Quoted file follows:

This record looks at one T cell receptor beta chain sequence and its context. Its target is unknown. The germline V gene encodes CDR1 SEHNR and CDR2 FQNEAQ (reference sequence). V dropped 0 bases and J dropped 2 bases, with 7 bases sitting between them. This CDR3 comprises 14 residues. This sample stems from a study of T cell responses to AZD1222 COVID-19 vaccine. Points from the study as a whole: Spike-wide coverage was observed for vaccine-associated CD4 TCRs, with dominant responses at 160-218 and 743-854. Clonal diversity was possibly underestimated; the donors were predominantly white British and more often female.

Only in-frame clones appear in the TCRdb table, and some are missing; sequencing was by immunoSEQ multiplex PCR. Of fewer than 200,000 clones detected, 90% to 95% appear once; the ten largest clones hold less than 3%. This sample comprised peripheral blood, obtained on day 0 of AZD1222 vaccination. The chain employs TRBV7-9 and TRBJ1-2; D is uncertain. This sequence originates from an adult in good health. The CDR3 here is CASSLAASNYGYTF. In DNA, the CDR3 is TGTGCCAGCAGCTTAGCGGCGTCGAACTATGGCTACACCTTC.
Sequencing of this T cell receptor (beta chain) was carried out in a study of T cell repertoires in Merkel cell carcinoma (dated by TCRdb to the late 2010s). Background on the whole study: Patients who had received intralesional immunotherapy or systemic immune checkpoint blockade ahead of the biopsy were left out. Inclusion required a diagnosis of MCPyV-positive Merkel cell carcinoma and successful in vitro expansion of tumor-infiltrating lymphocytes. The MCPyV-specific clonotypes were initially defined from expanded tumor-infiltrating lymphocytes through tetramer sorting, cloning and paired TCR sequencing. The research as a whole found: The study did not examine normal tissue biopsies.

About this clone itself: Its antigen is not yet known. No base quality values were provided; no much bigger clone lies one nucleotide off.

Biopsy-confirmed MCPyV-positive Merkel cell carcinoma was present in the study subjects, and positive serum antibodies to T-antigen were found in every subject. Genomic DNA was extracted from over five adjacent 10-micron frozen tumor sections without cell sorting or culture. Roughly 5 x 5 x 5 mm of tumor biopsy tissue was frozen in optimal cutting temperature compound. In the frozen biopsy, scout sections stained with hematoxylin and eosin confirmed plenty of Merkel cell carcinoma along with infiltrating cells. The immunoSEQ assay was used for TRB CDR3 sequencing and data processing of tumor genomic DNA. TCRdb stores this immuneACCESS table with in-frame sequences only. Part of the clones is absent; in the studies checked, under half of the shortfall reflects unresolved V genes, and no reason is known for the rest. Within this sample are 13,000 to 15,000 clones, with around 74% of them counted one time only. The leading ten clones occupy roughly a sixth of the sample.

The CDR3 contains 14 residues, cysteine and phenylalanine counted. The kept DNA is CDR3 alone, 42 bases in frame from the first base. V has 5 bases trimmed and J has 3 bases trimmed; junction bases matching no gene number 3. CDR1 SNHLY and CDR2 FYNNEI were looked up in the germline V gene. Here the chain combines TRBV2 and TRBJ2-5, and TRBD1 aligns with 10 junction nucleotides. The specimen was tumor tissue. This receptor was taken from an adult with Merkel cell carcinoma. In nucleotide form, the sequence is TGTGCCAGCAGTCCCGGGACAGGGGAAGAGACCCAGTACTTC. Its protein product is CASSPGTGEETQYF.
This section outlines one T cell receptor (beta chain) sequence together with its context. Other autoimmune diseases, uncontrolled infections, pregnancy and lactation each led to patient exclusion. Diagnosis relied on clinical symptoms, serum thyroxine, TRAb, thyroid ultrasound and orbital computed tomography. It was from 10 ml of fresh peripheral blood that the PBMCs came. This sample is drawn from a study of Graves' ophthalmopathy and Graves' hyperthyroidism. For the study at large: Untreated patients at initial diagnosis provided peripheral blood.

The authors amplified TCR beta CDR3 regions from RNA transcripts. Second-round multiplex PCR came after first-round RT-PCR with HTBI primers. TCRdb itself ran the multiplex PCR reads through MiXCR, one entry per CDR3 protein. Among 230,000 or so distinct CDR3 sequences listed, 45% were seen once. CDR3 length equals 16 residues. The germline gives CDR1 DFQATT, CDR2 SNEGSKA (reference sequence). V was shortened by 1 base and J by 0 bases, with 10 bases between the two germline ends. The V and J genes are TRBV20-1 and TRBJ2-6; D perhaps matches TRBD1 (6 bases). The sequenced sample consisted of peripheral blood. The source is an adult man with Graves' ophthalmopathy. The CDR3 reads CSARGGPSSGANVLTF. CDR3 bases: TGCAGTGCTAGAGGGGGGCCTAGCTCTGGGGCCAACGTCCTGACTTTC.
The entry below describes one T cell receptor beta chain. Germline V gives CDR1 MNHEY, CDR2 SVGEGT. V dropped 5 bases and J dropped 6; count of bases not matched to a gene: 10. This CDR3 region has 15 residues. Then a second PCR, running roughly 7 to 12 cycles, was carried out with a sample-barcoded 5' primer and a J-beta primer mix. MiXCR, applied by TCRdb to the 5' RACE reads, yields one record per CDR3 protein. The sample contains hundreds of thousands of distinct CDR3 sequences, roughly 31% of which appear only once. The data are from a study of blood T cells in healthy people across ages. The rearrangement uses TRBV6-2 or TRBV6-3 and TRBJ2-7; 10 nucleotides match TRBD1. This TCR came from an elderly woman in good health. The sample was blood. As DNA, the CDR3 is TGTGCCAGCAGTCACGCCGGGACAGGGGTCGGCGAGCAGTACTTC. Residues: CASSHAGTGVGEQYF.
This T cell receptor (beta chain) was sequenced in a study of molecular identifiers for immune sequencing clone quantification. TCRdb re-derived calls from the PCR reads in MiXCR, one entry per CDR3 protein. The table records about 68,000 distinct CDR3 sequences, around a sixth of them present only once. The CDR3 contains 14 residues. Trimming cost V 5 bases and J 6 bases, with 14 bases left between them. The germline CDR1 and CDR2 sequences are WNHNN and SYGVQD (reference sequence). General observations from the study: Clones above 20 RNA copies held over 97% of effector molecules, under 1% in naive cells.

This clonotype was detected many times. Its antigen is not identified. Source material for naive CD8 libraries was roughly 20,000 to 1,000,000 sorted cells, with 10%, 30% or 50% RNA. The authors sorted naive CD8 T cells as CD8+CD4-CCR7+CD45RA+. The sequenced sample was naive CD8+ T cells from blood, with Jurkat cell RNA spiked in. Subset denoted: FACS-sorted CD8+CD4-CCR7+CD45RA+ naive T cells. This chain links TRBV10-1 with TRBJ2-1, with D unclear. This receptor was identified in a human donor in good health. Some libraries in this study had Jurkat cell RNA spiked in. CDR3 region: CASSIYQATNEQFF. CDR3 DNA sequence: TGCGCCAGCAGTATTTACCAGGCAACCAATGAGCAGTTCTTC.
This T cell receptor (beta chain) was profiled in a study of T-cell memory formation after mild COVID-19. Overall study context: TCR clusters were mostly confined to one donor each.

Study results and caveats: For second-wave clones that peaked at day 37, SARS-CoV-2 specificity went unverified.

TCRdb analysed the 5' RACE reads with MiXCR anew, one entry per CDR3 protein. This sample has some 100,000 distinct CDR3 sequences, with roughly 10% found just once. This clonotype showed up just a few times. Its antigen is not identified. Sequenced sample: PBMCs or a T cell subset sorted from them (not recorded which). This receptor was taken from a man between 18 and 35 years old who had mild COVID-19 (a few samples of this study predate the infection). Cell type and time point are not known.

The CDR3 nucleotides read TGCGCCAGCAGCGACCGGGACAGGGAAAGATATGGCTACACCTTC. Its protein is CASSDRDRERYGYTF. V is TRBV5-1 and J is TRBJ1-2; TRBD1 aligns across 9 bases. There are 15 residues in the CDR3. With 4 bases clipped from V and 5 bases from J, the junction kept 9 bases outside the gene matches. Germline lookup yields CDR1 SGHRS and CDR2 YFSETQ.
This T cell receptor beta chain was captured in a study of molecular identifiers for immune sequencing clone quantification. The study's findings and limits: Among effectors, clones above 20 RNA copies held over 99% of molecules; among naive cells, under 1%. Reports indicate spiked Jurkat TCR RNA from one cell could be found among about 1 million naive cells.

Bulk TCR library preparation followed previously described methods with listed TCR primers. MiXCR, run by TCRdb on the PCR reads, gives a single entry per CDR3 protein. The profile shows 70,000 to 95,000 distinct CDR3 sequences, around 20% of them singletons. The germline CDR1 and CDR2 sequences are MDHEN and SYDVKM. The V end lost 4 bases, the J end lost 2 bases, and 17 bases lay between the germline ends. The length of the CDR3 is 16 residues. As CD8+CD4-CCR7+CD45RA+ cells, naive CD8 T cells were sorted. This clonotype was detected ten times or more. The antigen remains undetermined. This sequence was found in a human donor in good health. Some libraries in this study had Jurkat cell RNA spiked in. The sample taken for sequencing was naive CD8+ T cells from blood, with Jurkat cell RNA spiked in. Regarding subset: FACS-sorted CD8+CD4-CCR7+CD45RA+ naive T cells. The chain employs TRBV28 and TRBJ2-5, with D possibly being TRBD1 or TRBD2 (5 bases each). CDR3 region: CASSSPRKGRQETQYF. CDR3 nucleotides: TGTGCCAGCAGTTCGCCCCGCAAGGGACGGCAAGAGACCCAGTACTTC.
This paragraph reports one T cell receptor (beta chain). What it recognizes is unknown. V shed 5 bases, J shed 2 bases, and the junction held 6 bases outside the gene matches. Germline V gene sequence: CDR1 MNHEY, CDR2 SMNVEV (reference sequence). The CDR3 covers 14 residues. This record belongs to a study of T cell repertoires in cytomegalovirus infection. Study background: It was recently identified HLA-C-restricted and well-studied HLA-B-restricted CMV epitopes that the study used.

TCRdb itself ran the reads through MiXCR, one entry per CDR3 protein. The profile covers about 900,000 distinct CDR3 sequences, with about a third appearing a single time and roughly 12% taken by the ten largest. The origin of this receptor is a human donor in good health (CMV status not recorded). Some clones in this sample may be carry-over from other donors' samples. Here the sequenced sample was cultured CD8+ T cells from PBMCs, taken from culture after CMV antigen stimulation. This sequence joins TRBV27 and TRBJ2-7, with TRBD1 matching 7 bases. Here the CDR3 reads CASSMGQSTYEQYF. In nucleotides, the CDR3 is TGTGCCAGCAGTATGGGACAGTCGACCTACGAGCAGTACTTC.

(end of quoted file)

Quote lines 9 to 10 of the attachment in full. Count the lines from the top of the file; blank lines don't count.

The entry below describes one T cell receptor beta chain. Germline V gives CDR1 MNHEY, CDR2 SVGEGT. V dropped 5 bases and J dropped 6; count of bases not matched to a gene: 10. This CDR3 region has 15 residues. Then a second PCR, running roughly 7 to 12 cycles, was carried out with a sample-barcoded 5' primer and a J-beta primer mix. MiXCR, applied by TCRdb to the 5' RACE reads, yields one record per CDR3 protein. The sample contains hundreds of thousands of distinct CDR3 sequences, roughly 31% of which appear only once. The data are from a study of blood T cells in healthy people across ages. The rearrangement uses TRBV6-2 or TRBV6-3 and TRBJ2-7; 10 nucleotides match TRBD1. This TCR came from an elderly woman in good health. The sample was blood. As DNA, the CDR3 is TGTGCCAGCAGTCACGCCGGGACAGGGGTCGGCGAGCAGTACTTC. Residues: CASSHAGTGVGEQYF.
This T cell receptor (beta chain) was sequenced in a study of molecular identifiers for immune sequencing clone quantification. TCRdb re-derived calls from the PCR reads in MiXCR, one entry per CDR3 protein. The table records about 68,000 distinct CDR3 sequences, around a sixth of them present only once. The CDR3 contains 14 residues. Trimming cost V 5 bases and J 6 bases, with 14 bases left between them. The germline CDR1 and CDR2 sequences are WNHNN and SYGVQD (reference sequence). General observations from the study: Clones above 20 RNA copies held over 97% of effector molecules, under 1% in naive cells.